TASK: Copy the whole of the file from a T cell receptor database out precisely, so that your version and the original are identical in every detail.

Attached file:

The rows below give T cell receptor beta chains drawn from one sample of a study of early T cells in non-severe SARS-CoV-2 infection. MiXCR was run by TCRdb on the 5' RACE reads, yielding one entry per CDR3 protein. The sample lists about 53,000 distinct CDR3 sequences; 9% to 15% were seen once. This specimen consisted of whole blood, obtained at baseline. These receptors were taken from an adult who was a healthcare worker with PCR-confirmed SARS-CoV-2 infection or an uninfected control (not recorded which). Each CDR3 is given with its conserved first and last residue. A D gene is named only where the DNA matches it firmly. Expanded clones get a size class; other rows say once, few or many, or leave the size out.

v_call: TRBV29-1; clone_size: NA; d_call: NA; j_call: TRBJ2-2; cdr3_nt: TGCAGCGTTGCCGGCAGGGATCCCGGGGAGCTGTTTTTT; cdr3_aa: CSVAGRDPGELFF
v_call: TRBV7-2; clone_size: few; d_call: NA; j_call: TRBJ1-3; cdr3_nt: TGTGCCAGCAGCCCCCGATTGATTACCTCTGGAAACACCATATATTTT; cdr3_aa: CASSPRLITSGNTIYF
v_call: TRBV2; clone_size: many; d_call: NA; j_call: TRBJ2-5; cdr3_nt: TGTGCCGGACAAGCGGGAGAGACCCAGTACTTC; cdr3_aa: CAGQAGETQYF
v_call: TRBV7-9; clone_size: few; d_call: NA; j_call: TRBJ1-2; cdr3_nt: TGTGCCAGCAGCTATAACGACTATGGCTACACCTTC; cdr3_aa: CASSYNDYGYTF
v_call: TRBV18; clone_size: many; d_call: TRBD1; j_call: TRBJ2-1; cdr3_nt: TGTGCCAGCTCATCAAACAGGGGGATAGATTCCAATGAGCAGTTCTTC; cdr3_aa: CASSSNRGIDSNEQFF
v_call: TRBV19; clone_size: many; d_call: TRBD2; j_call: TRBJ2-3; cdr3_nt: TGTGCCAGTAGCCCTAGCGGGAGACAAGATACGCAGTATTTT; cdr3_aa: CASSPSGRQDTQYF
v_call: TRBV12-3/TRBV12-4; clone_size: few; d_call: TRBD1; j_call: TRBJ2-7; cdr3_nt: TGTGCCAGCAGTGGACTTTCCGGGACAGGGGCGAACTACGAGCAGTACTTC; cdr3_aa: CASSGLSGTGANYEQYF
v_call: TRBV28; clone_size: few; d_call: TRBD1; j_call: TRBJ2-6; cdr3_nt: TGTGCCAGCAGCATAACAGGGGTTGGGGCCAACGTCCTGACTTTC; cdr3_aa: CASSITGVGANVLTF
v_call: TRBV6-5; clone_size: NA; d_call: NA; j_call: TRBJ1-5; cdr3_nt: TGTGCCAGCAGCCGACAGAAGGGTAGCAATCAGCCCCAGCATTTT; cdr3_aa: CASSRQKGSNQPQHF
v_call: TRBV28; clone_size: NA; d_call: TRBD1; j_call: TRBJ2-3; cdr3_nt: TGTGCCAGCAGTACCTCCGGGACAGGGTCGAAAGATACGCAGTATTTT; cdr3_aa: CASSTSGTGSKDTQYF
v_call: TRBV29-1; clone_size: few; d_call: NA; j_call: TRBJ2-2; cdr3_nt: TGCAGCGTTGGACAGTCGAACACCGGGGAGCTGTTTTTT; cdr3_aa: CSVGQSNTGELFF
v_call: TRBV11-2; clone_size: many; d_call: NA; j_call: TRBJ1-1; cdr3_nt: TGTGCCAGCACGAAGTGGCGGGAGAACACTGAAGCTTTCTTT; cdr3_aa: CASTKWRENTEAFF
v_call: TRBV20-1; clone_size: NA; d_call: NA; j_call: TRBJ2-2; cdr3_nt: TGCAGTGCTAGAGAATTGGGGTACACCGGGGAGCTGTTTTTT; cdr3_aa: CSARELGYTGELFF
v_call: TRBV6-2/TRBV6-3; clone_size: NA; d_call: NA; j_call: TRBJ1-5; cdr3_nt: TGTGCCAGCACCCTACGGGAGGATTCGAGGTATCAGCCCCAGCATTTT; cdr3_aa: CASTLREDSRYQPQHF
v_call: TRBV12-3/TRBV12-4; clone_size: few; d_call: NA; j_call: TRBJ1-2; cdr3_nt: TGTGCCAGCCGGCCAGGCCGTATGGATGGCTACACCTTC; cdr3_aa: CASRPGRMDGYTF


The rows below give T cell receptor beta chains drawn from one sample of a study of early T cells in non-severe SARS-CoV-2 infection. MiXCR was run by TCRdb on the 5' RACE reads, yielding one entry per CDR3 protein. The sample lists about 53,000 distinct CDR3 sequences; 9% to 15% were seen once. This specimen consisted of whole blood, obtained at baseline. These receptors were taken from an adult who was a healthcare worker with PCR-confirmed SARS-CoV-2 infection or an uninfected control (not recorded which). Each CDR3 is given with its conserved first and last residue. A D gene is named only where the DNA matches it firmly. Expanded clones get a size class; other rows say once, few or many, or leave the size out.

v_call: TRBV29-1; clone_size: NA; d_call: NA; j_call: TRBJ2-2; cdr3_nt: TGCAGCGTTGCCGGCAGGGATCCCGGGGAGCTGTTTTTT; cdr3_aa: CSVAGRDPGELFF
v_call: TRBV7-2; clone_size: few; d_call: NA; j_call: TRBJ1-3; cdr3_nt: TGTGCCAGCAGCCCCCGATTGATTACCTCTGGAAACACCATATATTTT; cdr3_aa: CASSPRLITSGNTIYF
v_call: TRBV2; clone_size: many; d_call: NA; j_call: TRBJ2-5; cdr3_nt: TGTGCCGGACAAGCGGGAGAGACCCAGTACTTC; cdr3_aa: CAGQAGETQYF
v_call: TRBV7-9; clone_size: few; d_call: NA; j_call: TRBJ1-2; cdr3_nt: TGTGCCAGCAGCTATAACGACTATGGCTACACCTTC; cdr3_aa: CASSYNDYGYTF
v_call: TRBV18; clone_size: many; d_call: TRBD1; j_call: TRBJ2-1; cdr3_nt: TGTGCCAGCTCATCAAACAGGGGGATAGATTCCAATGAGCAGTTCTTC; cdr3_aa: CASSSNRGIDSNEQFF
v_call: TRBV19; clone_size: many; d_call: TRBD2; j_call: TRBJ2-3; cdr3_nt: TGTGCCAGTAGCCCTAGCGGGAGACAAGATACGCAGTATTTT; cdr3_aa: CASSPSGRQDTQYF
v_call: TRBV12-3/TRBV12-4; clone_size: few; d_call: TRBD1; j_call: TRBJ2-7; cdr3_nt: TGTGCCAGCAGTGGACTTTCCGGGACAGGGGCGAACTACGAGCAGTACTTC; cdr3_aa: CASSGLSGTGANYEQYF
v_call: TRBV28; clone_size: few; d_call: TRBD1; j_call: TRBJ2-6; cdr3_nt: TGTGCCAGCAGCATAACAGGGGTTGGGGCCAACGTCCTGACTTTC; cdr3_aa: CASSITGVGANVLTF
v_call: TRBV6-5; clone_size: NA; d_call: NA; j_call: TRBJ1-5; cdr3_nt: TGTGCCAGCAGCCGACAGAAGGGTAGCAATCAGCCCCAGCATTTT; cdr3_aa: CASSRQKGSNQPQHF
v_call: TRBV28; clone_size: NA; d_call: TRBD1; j_call: TRBJ2-3; cdr3_nt: TGTGCCAGCAGTACCTCCGGGACAGGGTCGAAAGATACGCAGTATTTT; cdr3_aa: CASSTSGTGSKDTQYF
v_call: TRBV29-1; clone_size: few; d_call: NA; j_call: TRBJ2-2; cdr3_nt: TGCAGCGTTGGACAGTCGAACACCGGGGAGCTGTTTTTT; cdr3_aa: CSVGQSNTGELFF
v_call: TRBV11-2; clone_size: many; d_call: NA; j_call: TRBJ1-1; cdr3_nt: TGTGCCAGCACGAAGTGGCGGGAGAACACTGAAGCTTTCTTT; cdr3_aa: CASTKWRENTEAFF
v_call: TRBV20-1; clone_size: NA; d_call: NA; j_call: TRBJ2-2; cdr3_nt: TGCAGTGCTAGAGAATTGGGGTACACCGGGGAGCTGTTTTTT; cdr3_aa: CSARELGYTGELFF
v_call: TRBV6-2/TRBV6-3; clone_size: NA; d_call: NA; j_call: TRBJ1-5; cdr3_nt: TGTGCCAGCACCCTACGGGAGGATTCGAGGTATCAGCCCCAGCATTTT; cdr3_aa: CASTLREDSRYQPQHF
v_call: TRBV12-3/TRBV12-4; clone_size: few; d_call: NA; j_call: TRBJ1-2; cdr3_nt: TGTGCCAGCCGGCCAGGCCGTATGGATGGCTACACCTTC; cdr3_aa: CASRPGRMDGYTF